Appaloosa Management manager David Tepper is considering returning the hedge fund’s capital to investors and converting it to a family office, but that he has yet to set a specific timetable on returning money.
That Tepper was mulling the capital return was first reported by the Wall Street Journal and Bloomberg News. Sources also told the Journal that the fund’s employees have been instructed that Tepper’s investment business is transitioning, with some interviewing with other investment firms.
Those sources also said that the longtime investor hopes to concentrate his efforts on building the Carolina Panthers franchise.
The shift would represent a new era for the hedge fund leader, who founded Appaloosa in 1993. The Pittsburgh native made a name for himself during the financial crisis through investments in depressed bank securities among other bold calls over the last 26 years. Appaloosa managed about $14 billion according to recent estimates.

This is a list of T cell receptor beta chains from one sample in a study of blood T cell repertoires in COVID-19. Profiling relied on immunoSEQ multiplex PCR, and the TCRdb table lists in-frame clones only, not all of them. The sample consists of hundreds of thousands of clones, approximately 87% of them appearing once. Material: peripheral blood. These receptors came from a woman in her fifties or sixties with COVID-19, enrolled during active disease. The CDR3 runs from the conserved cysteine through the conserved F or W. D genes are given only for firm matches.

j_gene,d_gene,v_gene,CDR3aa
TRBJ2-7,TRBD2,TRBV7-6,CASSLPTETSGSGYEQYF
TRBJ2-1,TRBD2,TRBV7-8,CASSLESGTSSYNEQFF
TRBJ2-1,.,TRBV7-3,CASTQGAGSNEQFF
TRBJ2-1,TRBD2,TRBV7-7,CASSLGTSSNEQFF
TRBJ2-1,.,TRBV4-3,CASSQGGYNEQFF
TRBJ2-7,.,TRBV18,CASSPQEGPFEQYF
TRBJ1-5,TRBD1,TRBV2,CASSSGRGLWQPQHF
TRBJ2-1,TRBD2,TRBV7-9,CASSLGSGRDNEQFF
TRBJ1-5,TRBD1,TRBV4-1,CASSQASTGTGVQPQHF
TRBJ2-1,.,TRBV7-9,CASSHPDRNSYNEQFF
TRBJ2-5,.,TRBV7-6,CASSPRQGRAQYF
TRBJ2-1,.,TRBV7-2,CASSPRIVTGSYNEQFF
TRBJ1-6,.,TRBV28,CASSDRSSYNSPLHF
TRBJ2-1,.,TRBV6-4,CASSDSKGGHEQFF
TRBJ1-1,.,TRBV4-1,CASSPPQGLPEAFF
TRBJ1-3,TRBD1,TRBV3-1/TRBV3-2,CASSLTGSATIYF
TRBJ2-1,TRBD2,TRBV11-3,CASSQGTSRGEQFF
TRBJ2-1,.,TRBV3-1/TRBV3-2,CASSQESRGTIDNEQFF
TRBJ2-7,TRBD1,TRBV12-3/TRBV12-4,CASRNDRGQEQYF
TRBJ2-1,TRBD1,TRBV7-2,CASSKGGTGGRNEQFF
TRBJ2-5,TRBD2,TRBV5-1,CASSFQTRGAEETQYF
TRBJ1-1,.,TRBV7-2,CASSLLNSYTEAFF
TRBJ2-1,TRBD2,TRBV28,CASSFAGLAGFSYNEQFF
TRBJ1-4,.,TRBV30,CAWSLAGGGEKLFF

The fund has posted annualized returns of more than 25% on average since Appaloosa’s start, sources confirmed to the Journal.
But signs Tepper could be looking for a different type of investment came last year, when the National Football League announced that the hedge fund manager had reached a deal to buy the Panthers franchise for a record $2.2 billion.
Sports teams have historically proven solid investments, as the value of the average NFL franchise more than doubled in the decade from 2007 to 2017, climbing to $2.52 billion from $957 million. At the time of Tepper’s deal was announced in 2018, the price tag was the highest ever paid for a football franchise and dwarfing the $1.4 billion the Pegula family paid for the Buffalo Bills back in 2014.
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